Since I had such positive things to say, my husband was anxious to try Heights Asian Cafe out as well. This brought me back to the restaurant a couple days later, this time for dinner with the family. Once again, we started with dumplings. This time veggie and pork. Unfortunately, the pork, Big Boy's guaranteed-to-eat item was a big kid fail. Hubs and I thought they were great but the pork inside was loose, rather than packed, and mixed with spices and minced green onion. This was wonderful from a flavor perspective, not so great from a 4 year old perspective. There was also a brown crust on the bottom, like they had been pan fried as well as steamed. This wasn't an issue for us but is worth noting, especially for parents as many kids have texture hang-ups as well. Ah. Life as a parent...

Since we expected the kids to chow down on the dumplings, Hubs and I ordered Vietnamese spring rolls. They were fresh and flavorful, with cilantro, lettuce, shrimp and your standard peanut sauce for dipping. Nothing out of the ordinary.

Hubs ordered Cashew Chicken for dinner. I thought he would go for Tso's with extra spice... Even after a decade together, I guess I can still be surprised. Once again, a little bowl of soup arrived at the table. This time it was egg drop, which was unfortunately not on par with the hot'n'sour from lunch. It was just ok and, for me, the smooth, silky texture I expect in egg drop was thrown off by slices of water chestnut. It had corn, which I see often, but not enough to seem like a real part of the soup. Three or four kernels seemed to float around almost by mistake. I would order the h'n's over the egg drop every time.

His choice of entree was much better. The cashew chicken, like the Tso's Mairi ordered at lunch, was full of flavor. The sauce was light and in a perfect amount; the veggies were all fresh and crisp. Entrees come with a heaping serving of brown or white rice and a fried egg roll.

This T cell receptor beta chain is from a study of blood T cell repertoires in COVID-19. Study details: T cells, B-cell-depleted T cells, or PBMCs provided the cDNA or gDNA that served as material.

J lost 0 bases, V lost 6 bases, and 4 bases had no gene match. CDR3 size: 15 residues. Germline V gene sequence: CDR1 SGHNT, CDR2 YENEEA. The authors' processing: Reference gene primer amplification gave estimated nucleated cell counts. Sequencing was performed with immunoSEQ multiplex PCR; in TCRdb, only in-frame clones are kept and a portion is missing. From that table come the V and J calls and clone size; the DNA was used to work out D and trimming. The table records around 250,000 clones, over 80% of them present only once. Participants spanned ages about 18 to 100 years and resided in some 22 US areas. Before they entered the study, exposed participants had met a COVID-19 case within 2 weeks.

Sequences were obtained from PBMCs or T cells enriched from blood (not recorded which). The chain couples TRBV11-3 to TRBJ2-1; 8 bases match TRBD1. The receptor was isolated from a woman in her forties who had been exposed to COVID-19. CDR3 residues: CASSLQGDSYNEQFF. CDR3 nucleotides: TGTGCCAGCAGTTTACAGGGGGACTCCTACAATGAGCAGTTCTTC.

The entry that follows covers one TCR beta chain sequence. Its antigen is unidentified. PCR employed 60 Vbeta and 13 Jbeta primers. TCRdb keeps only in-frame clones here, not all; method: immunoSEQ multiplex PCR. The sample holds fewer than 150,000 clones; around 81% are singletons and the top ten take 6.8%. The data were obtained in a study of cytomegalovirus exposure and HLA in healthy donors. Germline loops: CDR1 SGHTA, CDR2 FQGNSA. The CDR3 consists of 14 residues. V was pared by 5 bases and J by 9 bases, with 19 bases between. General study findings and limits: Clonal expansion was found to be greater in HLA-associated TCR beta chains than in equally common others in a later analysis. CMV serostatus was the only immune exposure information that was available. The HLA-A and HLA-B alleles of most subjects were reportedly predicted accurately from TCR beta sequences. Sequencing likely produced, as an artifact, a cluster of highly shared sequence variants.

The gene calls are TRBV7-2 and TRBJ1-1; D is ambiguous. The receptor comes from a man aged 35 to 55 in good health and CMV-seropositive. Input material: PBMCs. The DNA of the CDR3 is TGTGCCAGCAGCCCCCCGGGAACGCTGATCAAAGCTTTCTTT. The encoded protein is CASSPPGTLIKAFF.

That would be my Wee One's small hand reaching in for some brown rice. While Big Boy is ever finicky, the little guy will eat almost anything you put in front of him.

Once again, I veered toward the Vietnamese side of the menu, ordering Pho. A large, steaming bowl was put in front of me and, like my Vermicelli bowl from lunch, it was packed with thicker-than-normal noodles, way more than I am accustomed to getting at other restaurants. This was great for me since I always seem to be picking around the bottom of my bowl with chopsticks, looking for more noodles, only to come up with sprouts instead. Unfortunately, the excitement ended with the noodles. The soup itself was just ok. It really lacked any strong flavor and the meat, while tender, was in short supply. I guess they made up for it in noodles?

I was also disappointed with the garnishes. Only cilantro (which, mind you, is my favorite) and sprouts. No hoisin or fish sauce, no mint (although there were a couple springs in the bowl), no Thai Basil and, most importantly, no lime. Luckily, I had some hoisin left over from the dumplings. I threw that in along with a teeny dollop of Sriracha and dash of soy. This brought the flavor up a couple notches but it was still only ok. Yes, I made it to the bottom of the bowl but I probably won't order Pho here again.

Garnishes for my Pho were plentiful and fresh; there just weren't enough of them.

So, does this re-purposed fast food joint answer that burning Heights question? I think it might. Heights Asian Cafe has solid Chinese food. The ingredients are fresh, and they do a great job of cooking them. The restaurant itself is bright and clean. The staff is friendly and efficient. Is it better than Empire Seafood was? Yes, I think so. Is it better than Happy All? I may never know, but I venture to say "yes." Could it be they are still working out the finer details of some of their dishes? Absolutely!

Unfortunately, Chinese food isn't all they serve and they seemed to fall a little short on the Vietnamese side. Could I have gotten one bland bowl of Pho and every other bowl they ever serve will be tangy and delicious? Possibly. Maybe they were just out of Thai Basil and limes that day? They were actually out of Diet Coke, so it certainly could have been the case. They've only been open a little over a week. Luckily, we do have other options for Vietnamese in the area and they are decent, but in the end may not even necessarily be "better" than Height's Asian.

So, there could be better someday, but for right now, I'm going with "Yes!" It is the best Chinese in the Heights.

Heights Asian Cafe
2201 Yale at 22nd
Serving lunch 11AM- 3 PM, Dinner until 9 PM
Closed Sundays